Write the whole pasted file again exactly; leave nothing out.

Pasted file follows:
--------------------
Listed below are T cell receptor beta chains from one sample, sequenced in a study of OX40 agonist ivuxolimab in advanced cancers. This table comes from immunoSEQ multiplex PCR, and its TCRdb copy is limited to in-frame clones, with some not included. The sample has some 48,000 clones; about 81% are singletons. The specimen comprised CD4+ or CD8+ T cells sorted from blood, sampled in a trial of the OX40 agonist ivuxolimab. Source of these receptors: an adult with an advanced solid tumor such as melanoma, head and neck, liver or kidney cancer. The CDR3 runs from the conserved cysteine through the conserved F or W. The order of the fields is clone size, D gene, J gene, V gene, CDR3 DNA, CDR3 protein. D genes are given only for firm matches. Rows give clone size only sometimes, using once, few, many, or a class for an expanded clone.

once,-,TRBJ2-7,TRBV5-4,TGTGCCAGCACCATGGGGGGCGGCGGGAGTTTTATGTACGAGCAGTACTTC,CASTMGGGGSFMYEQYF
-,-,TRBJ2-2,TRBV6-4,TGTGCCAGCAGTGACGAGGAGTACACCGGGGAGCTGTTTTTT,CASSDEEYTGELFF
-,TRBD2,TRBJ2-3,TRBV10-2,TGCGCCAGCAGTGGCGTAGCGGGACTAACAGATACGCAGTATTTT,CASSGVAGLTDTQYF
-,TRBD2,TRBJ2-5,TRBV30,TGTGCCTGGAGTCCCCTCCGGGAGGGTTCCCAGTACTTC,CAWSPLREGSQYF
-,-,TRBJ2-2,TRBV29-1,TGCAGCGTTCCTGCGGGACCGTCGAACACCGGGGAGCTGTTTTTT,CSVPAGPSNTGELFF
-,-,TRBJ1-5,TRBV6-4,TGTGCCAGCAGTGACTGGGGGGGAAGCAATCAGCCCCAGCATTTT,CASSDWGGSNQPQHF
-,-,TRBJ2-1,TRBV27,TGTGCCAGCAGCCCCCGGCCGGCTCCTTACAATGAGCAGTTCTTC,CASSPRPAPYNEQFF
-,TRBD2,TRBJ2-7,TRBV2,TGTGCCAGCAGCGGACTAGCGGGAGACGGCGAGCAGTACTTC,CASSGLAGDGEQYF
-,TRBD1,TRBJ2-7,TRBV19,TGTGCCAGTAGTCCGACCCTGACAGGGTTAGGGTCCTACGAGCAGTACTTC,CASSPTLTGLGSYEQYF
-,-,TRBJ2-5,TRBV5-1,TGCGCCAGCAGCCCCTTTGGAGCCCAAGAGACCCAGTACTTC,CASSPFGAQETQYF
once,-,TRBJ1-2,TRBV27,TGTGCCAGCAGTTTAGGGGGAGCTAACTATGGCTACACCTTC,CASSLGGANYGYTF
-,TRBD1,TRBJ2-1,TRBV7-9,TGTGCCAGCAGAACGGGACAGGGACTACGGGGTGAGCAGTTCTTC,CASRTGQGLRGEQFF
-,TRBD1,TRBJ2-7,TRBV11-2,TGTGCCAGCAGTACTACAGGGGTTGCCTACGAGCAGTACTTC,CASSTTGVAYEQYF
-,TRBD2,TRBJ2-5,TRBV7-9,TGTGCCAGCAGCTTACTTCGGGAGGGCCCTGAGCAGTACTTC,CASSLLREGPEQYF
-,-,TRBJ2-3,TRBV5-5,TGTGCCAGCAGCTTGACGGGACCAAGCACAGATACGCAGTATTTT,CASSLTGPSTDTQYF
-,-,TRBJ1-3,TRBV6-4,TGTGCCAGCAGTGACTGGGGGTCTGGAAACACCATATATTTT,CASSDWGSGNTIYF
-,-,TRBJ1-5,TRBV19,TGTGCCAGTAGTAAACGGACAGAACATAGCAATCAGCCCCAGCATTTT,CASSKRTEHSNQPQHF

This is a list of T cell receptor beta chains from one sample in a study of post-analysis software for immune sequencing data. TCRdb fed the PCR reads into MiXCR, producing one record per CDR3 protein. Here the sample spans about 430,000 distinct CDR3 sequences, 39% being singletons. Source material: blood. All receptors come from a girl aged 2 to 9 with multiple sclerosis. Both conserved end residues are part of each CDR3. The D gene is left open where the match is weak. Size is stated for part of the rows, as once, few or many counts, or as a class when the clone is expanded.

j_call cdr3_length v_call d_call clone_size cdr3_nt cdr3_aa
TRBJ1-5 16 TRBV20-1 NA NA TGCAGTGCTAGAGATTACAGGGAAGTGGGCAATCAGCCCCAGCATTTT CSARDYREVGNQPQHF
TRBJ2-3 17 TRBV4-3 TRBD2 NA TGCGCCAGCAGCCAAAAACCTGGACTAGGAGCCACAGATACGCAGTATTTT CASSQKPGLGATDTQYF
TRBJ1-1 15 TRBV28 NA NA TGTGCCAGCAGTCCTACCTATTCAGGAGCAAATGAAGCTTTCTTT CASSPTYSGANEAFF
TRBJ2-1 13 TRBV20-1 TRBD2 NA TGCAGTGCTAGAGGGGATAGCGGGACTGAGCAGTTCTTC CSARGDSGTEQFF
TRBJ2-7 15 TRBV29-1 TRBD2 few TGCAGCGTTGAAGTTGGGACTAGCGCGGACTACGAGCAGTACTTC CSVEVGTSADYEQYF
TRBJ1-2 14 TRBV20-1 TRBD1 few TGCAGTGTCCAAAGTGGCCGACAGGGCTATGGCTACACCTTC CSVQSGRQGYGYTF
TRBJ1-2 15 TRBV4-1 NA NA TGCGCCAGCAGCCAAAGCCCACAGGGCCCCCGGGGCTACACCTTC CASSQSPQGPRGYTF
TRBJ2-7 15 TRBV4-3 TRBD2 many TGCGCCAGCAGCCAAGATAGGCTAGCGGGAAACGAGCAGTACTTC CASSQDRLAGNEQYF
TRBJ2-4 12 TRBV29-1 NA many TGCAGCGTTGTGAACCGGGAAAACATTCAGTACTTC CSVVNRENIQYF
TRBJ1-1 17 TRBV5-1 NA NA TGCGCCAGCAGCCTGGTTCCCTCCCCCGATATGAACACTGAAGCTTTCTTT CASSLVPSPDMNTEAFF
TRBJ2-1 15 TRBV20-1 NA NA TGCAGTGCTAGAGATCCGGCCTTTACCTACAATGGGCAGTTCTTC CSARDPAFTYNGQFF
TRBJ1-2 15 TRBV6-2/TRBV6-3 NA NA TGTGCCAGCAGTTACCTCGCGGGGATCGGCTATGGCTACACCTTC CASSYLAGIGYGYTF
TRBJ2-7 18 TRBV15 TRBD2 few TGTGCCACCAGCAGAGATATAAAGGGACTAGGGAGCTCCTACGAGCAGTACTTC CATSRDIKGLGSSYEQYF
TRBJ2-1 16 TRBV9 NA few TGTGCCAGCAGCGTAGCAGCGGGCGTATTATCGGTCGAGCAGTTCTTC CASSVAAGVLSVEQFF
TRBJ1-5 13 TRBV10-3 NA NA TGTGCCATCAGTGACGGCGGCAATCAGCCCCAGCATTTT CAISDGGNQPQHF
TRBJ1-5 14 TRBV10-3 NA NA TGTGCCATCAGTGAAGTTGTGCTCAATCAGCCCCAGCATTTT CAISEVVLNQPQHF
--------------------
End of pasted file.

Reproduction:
Listed below are T cell receptor beta chains from one sample, sequenced in a study of OX40 agonist ivuxolimab in advanced cancers. This table comes from immunoSEQ multiplex PCR, and its TCRdb copy is limited to in-frame clones, with some not included. The sample has some 48,000 clones; about 81% are singletons. The specimen comprised CD4+ or CD8+ T cells sorted from blood, sampled in a trial of the OX40 agonist ivuxolimab. Source of these receptors: an adult with an advanced solid tumor such as melanoma, head and neck, liver or kidney cancer. The CDR3 runs from the conserved cysteine through the conserved F or W. The order of the fields is clone size, D gene, J gene, V gene, CDR3 DNA, CDR3 protein. D genes are given only for firm matches. Rows give clone size only sometimes, using once, few, many, or a class for an expanded clone.

once,-,TRBJ2-7,TRBV5-4,TGTGCCAGCACCATGGGGGGCGGCGGGAGTTTTATGTACGAGCAGTACTTC,CASTMGGGGSFMYEQYF
-,-,TRBJ2-2,TRBV6-4,TGTGCCAGCAGTGACGAGGAGTACACCGGGGAGCTGTTTTTT,CASSDEEYTGELFF
-,TRBD2,TRBJ2-3,TRBV10-2,TGCGCCAGCAGTGGCGTAGCGGGACTAACAGATACGCAGTATTTT,CASSGVAGLTDTQYF
-,TRBD2,TRBJ2-5,TRBV30,TGTGCCTGGAGTCCCCTCCGGGAGGGTTCCCAGTACTTC,CAWSPLREGSQYF
-,-,TRBJ2-2,TRBV29-1,TGCAGCGTTCCTGCGGGACCGTCGAACACCGGGGAGCTGTTTTTT,CSVPAGPSNTGELFF
-,-,TRBJ1-5,TRBV6-4,TGTGCCAGCAGTGACTGGGGGGGAAGCAATCAGCCCCAGCATTTT,CASSDWGGSNQPQHF
-,-,TRBJ2-1,TRBV27,TGTGCCAGCAGCCCCCGGCCGGCTCCTTACAATGAGCAGTTCTTC,CASSPRPAPYNEQFF
-,TRBD2,TRBJ2-7,TRBV2,TGTGCCAGCAGCGGACTAGCGGGAGACGGCGAGCAGTACTTC,CASSGLAGDGEQYF
-,TRBD1,TRBJ2-7,TRBV19,TGTGCCAGTAGTCCGACCCTGACAGGGTTAGGGTCCTACGAGCAGTACTTC,CASSPTLTGLGSYEQYF
-,-,TRBJ2-5,TRBV5-1,TGCGCCAGCAGCCCCTTTGGAGCCCAAGAGACCCAGTACTTC,CASSPFGAQETQYF
once,-,TRBJ1-2,TRBV27,TGTGCCAGCAGTTTAGGGGGAGCTAACTATGGCTACACCTTC,CASSLGGANYGYTF
-,TRBD1,TRBJ2-1,TRBV7-9,TGTGCCAGCAGAACGGGACAGGGACTACGGGGTGAGCAGTTCTTC,CASRTGQGLRGEQFF
-,TRBD1,TRBJ2-7,TRBV11-2,TGTGCCAGCAGTACTACAGGGGTTGCCTACGAGCAGTACTTC,CASSTTGVAYEQYF
-,TRBD2,TRBJ2-5,TRBV7-9,TGTGCCAGCAGCTTACTTCGGGAGGGCCCTGAGCAGTACTTC,CASSLLREGPEQYF
-,-,TRBJ2-3,TRBV5-5,TGTGCCAGCAGCTTGACGGGACCAAGCACAGATACGCAGTATTTT,CASSLTGPSTDTQYF
-,-,TRBJ1-3,TRBV6-4,TGTGCCAGCAGTGACTGGGGGTCTGGAAACACCATATATTTT,CASSDWGSGNTIYF
-,-,TRBJ1-5,TRBV19,TGTGCCAGTAGTAAACGGACAGAACATAGCAATCAGCCCCAGCATTTT,CASSKRTEHSNQPQHF

This is a list of T cell receptor beta chains from one sample in a study of post-analysis software for immune sequencing data. TCRdb fed the PCR reads into MiXCR, producing one record per CDR3 protein. Here the sample spans about 430,000 distinct CDR3 sequences, 39% being singletons. Source material: blood. All receptors come from a girl aged 2 to 9 with multiple sclerosis. Both conserved end residues are part of each CDR3. The D gene is left open where the match is weak. Size is stated for part of the rows, as once, few or many counts, or as a class when the clone is expanded.

j_call cdr3_length v_call d_call clone_size cdr3_nt cdr3_aa
TRBJ1-5 16 TRBV20-1 NA NA TGCAGTGCTAGAGATTACAGGGAAGTGGGCAATCAGCCCCAGCATTTT CSARDYREVGNQPQHF
TRBJ2-3 17 TRBV4-3 TRBD2 NA TGCGCCAGCAGCCAAAAACCTGGACTAGGAGCCACAGATACGCAGTATTTT CASSQKPGLGATDTQYF
TRBJ1-1 15 TRBV28 NA NA TGTGCCAGCAGTCCTACCTATTCAGGAGCAAATGAAGCTTTCTTT CASSPTYSGANEAFF
TRBJ2-1 13 TRBV20-1 TRBD2 NA TGCAGTGCTAGAGGGGATAGCGGGACTGAGCAGTTCTTC CSARGDSGTEQFF
TRBJ2-7 15 TRBV29-1 TRBD2 few TGCAGCGTTGAAGTTGGGACTAGCGCGGACTACGAGCAGTACTTC CSVEVGTSADYEQYF
TRBJ1-2 14 TRBV20-1 TRBD1 few TGCAGTGTCCAAAGTGGCCGACAGGGCTATGGCTACACCTTC CSVQSGRQGYGYTF
TRBJ1-2 15 TRBV4-1 NA NA TGCGCCAGCAGCCAAAGCCCACAGGGCCCCCGGGGCTACACCTTC CASSQSPQGPRGYTF
TRBJ2-7 15 TRBV4-3 TRBD2 many TGCGCCAGCAGCCAAGATAGGCTAGCGGGAAACGAGCAGTACTTC CASSQDRLAGNEQYF
TRBJ2-4 12 TRBV29-1 NA many TGCAGCGTTGTGAACCGGGAAAACATTCAGTACTTC CSVVNRENIQYF
TRBJ1-1 17 TRBV5-1 NA NA TGCGCCAGCAGCCTGGTTCCCTCCCCCGATATGAACACTGAAGCTTTCTTT CASSLVPSPDMNTEAFF
TRBJ2-1 15 TRBV20-1 NA NA TGCAGTGCTAGAGATCCGGCCTTTACCTACAATGGGCAGTTCTTC CSARDPAFTYNGQFF
TRBJ1-2 15 TRBV6-2/TRBV6-3 NA NA TGTGCCAGCAGTTACCTCGCGGGGATCGGCTATGGCTACACCTTC CASSYLAGIGYGYTF
TRBJ2-7 18 TRBV15 TRBD2 few TGTGCCACCAGCAGAGATATAAAGGGACTAGGGAGCTCCTACGAGCAGTACTTC CATSRDIKGLGSSYEQYF
TRBJ2-1 16 TRBV9 NA few TGTGCCAGCAGCGTAGCAGCGGGCGTATTATCGGTCGAGCAGTTCTTC CASSVAAGVLSVEQFF
TRBJ1-5 13 TRBV10-3 NA NA TGTGCCATCAGTGACGGCGGCAATCAGCCCCAGCATTTT CAISDGGNQPQHF
TRBJ1-5 14 TRBV10-3 NA NA TGTGCCATCAGTGAAGTTGTGCTCAATCAGCCCCAGCATTTT CAISEVVLNQPQHF